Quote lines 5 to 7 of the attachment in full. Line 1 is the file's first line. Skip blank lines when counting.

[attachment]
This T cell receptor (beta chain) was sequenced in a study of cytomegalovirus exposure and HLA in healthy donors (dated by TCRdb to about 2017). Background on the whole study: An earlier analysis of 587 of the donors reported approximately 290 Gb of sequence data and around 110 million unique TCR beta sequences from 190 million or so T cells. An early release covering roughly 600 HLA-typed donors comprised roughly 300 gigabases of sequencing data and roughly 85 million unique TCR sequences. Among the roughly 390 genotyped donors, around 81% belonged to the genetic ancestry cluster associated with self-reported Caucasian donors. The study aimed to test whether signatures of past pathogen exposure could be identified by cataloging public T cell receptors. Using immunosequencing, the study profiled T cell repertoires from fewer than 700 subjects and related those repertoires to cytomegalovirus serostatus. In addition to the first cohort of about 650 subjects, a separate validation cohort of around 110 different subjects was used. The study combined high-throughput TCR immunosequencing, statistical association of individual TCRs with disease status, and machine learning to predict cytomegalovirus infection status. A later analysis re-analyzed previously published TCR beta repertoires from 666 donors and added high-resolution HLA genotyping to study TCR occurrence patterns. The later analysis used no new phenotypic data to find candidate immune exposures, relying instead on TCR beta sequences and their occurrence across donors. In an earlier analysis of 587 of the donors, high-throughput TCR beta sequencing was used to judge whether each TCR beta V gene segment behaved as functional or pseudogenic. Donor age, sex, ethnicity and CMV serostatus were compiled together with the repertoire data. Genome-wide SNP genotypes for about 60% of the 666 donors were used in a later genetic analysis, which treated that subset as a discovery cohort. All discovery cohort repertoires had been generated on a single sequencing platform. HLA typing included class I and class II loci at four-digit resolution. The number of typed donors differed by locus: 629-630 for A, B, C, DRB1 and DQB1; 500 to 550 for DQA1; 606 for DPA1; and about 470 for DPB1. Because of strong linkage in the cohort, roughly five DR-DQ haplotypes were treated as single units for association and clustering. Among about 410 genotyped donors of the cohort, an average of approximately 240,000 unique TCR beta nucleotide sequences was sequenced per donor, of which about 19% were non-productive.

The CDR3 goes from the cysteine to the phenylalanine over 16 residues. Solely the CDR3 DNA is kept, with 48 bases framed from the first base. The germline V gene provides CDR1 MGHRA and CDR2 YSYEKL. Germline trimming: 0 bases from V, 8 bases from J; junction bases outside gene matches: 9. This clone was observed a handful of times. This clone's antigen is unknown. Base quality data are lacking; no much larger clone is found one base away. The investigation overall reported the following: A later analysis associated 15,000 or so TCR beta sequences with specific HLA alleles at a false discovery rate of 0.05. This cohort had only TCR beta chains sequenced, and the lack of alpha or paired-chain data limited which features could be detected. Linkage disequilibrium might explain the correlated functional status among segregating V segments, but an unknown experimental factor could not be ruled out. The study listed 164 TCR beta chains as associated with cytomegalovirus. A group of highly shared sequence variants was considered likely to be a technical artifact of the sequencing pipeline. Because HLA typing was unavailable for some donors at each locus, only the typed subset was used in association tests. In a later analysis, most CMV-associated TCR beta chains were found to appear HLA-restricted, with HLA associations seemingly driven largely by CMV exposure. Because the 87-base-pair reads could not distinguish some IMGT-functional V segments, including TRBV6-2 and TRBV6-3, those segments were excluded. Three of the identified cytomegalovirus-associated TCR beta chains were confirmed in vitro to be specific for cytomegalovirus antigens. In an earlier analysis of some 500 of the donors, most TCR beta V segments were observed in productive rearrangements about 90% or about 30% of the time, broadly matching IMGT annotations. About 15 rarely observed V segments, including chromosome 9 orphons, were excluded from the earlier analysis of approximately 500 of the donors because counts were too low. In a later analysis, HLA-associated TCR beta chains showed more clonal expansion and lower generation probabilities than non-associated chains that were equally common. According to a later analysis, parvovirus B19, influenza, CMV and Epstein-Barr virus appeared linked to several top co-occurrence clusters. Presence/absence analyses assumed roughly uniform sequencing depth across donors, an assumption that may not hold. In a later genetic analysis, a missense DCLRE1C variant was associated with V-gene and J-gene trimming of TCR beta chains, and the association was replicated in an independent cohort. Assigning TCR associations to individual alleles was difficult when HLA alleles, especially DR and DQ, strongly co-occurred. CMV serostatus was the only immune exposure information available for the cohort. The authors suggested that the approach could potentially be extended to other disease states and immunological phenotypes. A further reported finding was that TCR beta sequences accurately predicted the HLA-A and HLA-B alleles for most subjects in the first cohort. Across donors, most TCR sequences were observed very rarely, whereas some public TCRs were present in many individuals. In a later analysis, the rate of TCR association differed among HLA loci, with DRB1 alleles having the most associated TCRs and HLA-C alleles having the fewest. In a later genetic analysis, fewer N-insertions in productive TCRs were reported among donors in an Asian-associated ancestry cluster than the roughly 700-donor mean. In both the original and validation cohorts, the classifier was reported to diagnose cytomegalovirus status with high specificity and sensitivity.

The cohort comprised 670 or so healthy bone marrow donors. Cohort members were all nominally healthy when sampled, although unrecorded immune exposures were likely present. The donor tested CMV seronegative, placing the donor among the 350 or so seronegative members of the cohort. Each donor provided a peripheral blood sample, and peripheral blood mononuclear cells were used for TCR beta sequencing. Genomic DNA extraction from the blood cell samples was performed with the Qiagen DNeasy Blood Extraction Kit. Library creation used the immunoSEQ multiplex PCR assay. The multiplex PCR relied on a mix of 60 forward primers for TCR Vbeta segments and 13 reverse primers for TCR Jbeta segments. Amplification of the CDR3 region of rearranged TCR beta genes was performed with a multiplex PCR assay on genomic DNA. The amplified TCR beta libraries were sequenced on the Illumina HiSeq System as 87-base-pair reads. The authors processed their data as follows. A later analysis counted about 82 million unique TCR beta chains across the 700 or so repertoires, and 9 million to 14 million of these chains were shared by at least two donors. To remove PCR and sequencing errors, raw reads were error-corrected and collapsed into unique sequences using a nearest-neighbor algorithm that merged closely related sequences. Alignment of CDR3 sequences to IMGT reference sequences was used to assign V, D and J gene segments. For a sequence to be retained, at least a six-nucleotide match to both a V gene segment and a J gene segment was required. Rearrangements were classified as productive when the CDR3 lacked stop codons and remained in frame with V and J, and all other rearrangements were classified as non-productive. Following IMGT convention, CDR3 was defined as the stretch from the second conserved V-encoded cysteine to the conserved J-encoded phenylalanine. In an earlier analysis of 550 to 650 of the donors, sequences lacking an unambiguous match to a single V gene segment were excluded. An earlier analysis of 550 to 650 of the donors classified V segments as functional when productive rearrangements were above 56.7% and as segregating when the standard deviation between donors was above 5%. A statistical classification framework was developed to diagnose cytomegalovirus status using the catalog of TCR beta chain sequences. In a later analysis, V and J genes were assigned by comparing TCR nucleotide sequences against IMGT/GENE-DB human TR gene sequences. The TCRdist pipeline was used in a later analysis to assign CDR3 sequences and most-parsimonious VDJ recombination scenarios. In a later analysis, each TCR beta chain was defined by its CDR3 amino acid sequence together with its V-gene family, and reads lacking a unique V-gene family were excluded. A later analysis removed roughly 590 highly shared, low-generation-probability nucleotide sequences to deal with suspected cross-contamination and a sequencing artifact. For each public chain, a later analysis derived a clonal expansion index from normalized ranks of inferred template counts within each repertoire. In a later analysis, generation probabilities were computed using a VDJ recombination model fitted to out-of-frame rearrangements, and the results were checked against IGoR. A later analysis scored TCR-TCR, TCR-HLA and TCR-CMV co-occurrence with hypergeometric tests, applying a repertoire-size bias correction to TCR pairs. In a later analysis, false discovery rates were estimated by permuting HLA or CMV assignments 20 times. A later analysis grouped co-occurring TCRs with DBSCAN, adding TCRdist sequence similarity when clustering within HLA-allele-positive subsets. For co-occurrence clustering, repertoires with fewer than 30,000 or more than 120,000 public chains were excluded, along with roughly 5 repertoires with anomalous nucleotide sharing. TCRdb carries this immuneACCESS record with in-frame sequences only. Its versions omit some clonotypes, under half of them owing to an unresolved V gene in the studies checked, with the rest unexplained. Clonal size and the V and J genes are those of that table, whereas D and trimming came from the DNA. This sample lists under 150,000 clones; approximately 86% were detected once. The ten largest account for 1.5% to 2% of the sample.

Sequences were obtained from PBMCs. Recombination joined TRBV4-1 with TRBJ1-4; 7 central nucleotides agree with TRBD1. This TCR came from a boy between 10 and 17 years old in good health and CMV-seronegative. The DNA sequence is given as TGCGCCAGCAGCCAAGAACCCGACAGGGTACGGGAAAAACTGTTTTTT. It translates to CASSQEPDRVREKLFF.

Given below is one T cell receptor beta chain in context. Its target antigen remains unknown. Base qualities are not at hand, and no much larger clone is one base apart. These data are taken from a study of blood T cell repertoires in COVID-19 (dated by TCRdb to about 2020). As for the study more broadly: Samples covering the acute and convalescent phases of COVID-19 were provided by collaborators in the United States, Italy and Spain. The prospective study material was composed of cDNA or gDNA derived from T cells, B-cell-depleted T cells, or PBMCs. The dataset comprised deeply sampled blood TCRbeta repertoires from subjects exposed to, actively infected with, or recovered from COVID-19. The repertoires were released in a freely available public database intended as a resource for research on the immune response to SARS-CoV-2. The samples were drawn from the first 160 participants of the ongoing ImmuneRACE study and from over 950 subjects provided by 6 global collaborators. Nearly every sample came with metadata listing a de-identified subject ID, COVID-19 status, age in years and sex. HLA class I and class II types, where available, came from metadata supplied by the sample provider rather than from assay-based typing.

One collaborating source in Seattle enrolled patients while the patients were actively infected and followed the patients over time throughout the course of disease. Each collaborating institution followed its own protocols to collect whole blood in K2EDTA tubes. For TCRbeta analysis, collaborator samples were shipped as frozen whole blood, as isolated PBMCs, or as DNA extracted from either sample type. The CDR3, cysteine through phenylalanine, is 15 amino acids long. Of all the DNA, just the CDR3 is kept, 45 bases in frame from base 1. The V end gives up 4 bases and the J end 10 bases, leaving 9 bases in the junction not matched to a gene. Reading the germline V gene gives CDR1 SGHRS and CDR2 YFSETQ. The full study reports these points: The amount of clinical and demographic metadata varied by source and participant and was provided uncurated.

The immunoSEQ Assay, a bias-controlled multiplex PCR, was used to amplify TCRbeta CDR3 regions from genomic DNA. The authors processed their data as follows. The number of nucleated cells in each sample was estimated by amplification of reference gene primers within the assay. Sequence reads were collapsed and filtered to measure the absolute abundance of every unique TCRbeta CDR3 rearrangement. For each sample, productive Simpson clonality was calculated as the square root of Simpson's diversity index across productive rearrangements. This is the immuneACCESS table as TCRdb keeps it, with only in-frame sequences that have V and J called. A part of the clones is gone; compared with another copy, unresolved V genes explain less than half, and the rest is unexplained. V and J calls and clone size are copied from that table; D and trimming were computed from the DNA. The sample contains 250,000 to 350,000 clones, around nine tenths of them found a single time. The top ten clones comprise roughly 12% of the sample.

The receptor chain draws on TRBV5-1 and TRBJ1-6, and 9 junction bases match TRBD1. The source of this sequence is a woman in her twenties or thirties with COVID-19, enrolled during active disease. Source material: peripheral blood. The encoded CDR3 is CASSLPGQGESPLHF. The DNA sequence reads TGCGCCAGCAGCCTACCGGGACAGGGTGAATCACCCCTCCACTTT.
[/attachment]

Given below is one T cell receptor beta chain in context. Its target antigen remains unknown. Base qualities are not at hand, and no much larger clone is one base apart. These data are taken from a study of blood T cell repertoires in COVID-19 (dated by TCRdb to about 2020). As for the study more broadly: Samples covering the acute and convalescent phases of COVID-19 were provided by collaborators in the United States, Italy and Spain. The prospective study material was composed of cDNA or gDNA derived from T cells, B-cell-depleted T cells, or PBMCs. The dataset comprised deeply sampled blood TCRbeta repertoires from subjects exposed to, actively infected with, or recovered from COVID-19. The repertoires were released in a freely available public database intended as a resource for research on the immune response to SARS-CoV-2. The samples were drawn from the first 160 participants of the ongoing ImmuneRACE study and from over 950 subjects provided by 6 global collaborators. Nearly every sample came with metadata listing a de-identified subject ID, COVID-19 status, age in years and sex. HLA class I and class II types, where available, came from metadata supplied by the sample provider rather than from assay-based typing.

One collaborating source in Seattle enrolled patients while the patients were actively infected and followed the patients over time throughout the course of disease. Each collaborating institution followed its own protocols to collect whole blood in K2EDTA tubes. For TCRbeta analysis, collaborator samples were shipped as frozen whole blood, as isolated PBMCs, or as DNA extracted from either sample type. The CDR3, cysteine through phenylalanine, is 15 amino acids long. Of all the DNA, just the CDR3 is kept, 45 bases in frame from base 1. The V end gives up 4 bases and the J end 10 bases, leaving 9 bases in the junction not matched to a gene. Reading the germline V gene gives CDR1 SGHRS and CDR2 YFSETQ. The full study reports these points: The amount of clinical and demographic metadata varied by source and participant and was provided uncurated.

The immunoSEQ Assay, a bias-controlled multiplex PCR, was used to amplify TCRbeta CDR3 regions from genomic DNA. The authors processed their data as follows. The number of nucleated cells in each sample was estimated by amplification of reference gene primers within the assay. Sequence reads were collapsed and filtered to measure the absolute abundance of every unique TCRbeta CDR3 rearrangement. For each sample, productive Simpson clonality was calculated as the square root of Simpson's diversity index across productive rearrangements. This is the immuneACCESS table as TCRdb keeps it, with only in-frame sequences that have V and J called. A part of the clones is gone; compared with another copy, unresolved V genes explain less than half, and the rest is unexplained. V and J calls and clone size are copied from that table; D and trimming were computed from the DNA. The sample contains 250,000 to 350,000 clones, around nine tenths of them found a single time. The top ten clones comprise roughly 12% of the sample.